The Financial Conduct Authority (FCA) has sounded alarm bells after it found young investors were taking on too much risk when investing, with investment apps and cryptocurrencies behind the greater risk exposure.
The regulator warned that 59 per cent of investors are open to losses that may have a fundamental impact on their finances.
A greater use of investment apps has been identified as one of the reasons for this, with newer investors also more likely to be reliant on YouTube and social media for tips and news.
The FCA found that investors often had high confidence and claimed knowledge but in reality, exhibited a lack of awareness of the risks of investing.
For example, over four in 10 did not view “losing some money” as one of the risks of investing even though with most investments their whole capital is at risk.
At the same time, four in five (78 per cent) investors attributed investment decisions to ‘gut instinct’.
The FCA found that for many investors, emotions and feelings such as enjoying the thrill of investing, and social factors like the status that comes from a sense of ownership in the companies they invest in, were key reasons behind their decisions to invest.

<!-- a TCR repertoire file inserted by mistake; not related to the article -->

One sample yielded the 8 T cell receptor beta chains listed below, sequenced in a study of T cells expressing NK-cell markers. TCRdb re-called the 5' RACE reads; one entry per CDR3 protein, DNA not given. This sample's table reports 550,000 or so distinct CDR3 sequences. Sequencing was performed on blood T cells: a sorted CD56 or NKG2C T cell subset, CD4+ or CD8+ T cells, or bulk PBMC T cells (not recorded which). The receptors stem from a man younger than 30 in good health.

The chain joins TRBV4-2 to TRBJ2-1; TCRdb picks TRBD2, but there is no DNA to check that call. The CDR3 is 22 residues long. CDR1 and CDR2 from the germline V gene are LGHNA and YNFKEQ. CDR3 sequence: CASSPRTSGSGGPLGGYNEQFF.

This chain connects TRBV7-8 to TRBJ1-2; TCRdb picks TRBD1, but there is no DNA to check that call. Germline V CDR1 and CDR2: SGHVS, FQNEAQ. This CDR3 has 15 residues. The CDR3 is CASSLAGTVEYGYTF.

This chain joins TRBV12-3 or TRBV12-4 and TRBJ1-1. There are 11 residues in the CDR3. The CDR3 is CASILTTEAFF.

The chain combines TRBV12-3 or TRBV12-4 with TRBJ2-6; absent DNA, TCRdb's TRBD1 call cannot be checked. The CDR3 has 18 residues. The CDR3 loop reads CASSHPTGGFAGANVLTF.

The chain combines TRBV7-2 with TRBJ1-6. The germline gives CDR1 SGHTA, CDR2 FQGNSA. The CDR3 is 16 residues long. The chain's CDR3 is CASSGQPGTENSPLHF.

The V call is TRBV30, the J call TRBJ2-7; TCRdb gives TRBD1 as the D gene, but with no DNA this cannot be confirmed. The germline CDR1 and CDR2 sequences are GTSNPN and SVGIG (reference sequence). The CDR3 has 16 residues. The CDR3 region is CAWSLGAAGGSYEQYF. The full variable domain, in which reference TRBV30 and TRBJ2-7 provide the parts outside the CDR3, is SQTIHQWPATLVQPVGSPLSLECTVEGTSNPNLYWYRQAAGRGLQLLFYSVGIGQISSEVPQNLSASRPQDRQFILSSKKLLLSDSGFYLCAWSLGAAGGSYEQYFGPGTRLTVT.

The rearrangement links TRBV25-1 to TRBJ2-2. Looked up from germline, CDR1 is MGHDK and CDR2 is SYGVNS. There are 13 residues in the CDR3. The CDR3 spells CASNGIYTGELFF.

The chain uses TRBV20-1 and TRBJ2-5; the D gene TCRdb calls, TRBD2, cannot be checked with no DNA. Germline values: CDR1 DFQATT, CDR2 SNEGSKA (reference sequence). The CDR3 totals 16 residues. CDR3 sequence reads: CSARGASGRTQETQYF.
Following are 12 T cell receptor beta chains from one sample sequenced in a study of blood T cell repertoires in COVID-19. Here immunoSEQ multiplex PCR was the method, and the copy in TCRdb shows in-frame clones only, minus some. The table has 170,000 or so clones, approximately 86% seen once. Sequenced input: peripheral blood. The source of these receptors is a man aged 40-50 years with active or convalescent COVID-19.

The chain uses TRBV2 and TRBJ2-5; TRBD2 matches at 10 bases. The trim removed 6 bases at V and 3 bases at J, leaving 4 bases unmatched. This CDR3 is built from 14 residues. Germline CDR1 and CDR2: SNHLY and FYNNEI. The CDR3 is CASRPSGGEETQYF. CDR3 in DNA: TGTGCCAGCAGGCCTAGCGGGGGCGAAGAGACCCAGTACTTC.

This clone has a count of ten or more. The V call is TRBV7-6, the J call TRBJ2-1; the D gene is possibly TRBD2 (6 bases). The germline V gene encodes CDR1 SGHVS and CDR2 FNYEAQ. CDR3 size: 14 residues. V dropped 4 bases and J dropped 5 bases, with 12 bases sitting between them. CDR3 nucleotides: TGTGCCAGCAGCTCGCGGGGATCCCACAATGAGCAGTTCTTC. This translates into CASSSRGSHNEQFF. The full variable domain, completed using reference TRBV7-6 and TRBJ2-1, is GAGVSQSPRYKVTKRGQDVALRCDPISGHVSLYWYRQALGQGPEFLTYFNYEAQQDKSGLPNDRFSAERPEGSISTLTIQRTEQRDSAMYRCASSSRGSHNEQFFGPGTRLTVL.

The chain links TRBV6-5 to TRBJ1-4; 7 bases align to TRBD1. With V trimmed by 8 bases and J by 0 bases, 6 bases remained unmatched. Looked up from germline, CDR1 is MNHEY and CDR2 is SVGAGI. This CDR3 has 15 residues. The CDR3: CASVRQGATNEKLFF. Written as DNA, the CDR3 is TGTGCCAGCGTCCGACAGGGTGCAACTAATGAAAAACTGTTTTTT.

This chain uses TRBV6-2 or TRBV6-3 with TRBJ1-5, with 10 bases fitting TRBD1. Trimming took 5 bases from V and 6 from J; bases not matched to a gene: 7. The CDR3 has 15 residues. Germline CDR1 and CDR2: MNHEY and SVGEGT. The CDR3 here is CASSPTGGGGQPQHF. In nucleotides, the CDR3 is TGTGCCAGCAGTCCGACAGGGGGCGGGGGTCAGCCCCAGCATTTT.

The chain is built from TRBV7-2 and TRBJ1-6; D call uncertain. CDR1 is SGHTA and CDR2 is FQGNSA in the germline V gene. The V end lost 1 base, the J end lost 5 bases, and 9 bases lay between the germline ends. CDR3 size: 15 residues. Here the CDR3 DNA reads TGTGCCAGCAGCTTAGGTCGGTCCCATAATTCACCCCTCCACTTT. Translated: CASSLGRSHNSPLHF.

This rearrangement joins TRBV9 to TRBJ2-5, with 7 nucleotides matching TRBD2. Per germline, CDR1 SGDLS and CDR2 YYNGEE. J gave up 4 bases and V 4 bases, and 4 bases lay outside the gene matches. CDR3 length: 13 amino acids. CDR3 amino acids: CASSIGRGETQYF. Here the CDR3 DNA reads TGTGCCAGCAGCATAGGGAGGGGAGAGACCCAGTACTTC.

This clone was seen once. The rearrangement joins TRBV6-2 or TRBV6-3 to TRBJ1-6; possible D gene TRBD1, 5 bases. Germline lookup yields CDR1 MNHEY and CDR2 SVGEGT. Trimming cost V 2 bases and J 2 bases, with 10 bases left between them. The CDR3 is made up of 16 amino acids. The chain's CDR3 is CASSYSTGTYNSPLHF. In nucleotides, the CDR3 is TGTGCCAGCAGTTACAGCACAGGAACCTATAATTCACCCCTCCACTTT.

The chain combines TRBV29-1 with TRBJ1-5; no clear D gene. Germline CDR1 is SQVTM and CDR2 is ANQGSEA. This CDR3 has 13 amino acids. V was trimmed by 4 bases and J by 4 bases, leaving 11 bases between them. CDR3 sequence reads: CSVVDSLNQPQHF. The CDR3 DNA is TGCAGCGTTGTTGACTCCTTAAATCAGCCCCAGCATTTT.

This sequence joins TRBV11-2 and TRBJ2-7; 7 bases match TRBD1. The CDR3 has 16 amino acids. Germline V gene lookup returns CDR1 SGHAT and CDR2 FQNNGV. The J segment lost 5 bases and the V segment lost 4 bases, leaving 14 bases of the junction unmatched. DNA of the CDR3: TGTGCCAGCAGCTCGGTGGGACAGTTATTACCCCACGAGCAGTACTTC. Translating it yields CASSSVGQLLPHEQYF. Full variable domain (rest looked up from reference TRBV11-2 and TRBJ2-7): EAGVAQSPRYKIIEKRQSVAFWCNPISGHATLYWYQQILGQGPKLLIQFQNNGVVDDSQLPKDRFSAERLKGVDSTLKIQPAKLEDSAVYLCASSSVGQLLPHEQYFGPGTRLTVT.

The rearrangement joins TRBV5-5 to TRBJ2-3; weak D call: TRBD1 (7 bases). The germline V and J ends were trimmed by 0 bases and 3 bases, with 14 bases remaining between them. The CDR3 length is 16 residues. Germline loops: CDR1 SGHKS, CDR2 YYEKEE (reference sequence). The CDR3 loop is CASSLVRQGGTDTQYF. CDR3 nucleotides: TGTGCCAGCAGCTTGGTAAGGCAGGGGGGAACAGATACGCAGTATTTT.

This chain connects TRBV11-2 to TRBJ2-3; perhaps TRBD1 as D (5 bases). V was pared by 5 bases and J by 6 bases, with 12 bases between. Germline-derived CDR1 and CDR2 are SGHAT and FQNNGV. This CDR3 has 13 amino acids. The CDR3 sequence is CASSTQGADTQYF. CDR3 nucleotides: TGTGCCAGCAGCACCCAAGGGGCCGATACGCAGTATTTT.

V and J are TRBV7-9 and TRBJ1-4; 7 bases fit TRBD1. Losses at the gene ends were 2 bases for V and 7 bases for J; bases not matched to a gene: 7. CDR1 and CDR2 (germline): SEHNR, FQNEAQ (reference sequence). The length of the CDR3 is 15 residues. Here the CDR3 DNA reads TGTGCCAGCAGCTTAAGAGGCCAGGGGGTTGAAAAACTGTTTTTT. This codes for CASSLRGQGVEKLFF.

It found for those investing in high-risk products the challenge, competition and novelty were often more important than conventional, more functional reasons for investing like wanting to make their money work harder or save for their retirement.
It said 38 per cent of those surveyed did not list a single functional reason for investing in their top three.
The regulator is concerned that young investors could be targeted by unscrupulous firms.
The use of social media to market towards and communicate with young investors has already received attention by the FCA, which last year took a ‘social media adviser’ to court over claims they were unauthorised.
In January it issued a warning to advisers about heightened misconduct risks as a result of working from home, and reminded the industry that the use of unmonitored or encrypted communication apps to share sensitive work information presented "significant compliance risks".
Sheldon Mills, executive director of consumer and competition at the FCA, said: “Much of the consumer investments market meets consumers’ needs. But we are worried that some investors are being tempted - often through online adverts or high-pressure sales tactics - into buying higher-risk products that are very unlikely to be suitable for them.
“We want to make sure that we encourage the ability to save and invest for lifetime events, particularly for younger generations, but it is imperative that consumers do so with savings and investment products that have a suitable level of risk for their needs.”
The FCA’s research also found younger investors to be a more diverse group than the traditional demographic.
This newer audience is more likely to be female, under 40 and from a BAME background.
Recently, the regulator has become more active in warning investors about the losses they face from high-risk investments, including cryptocurrencies.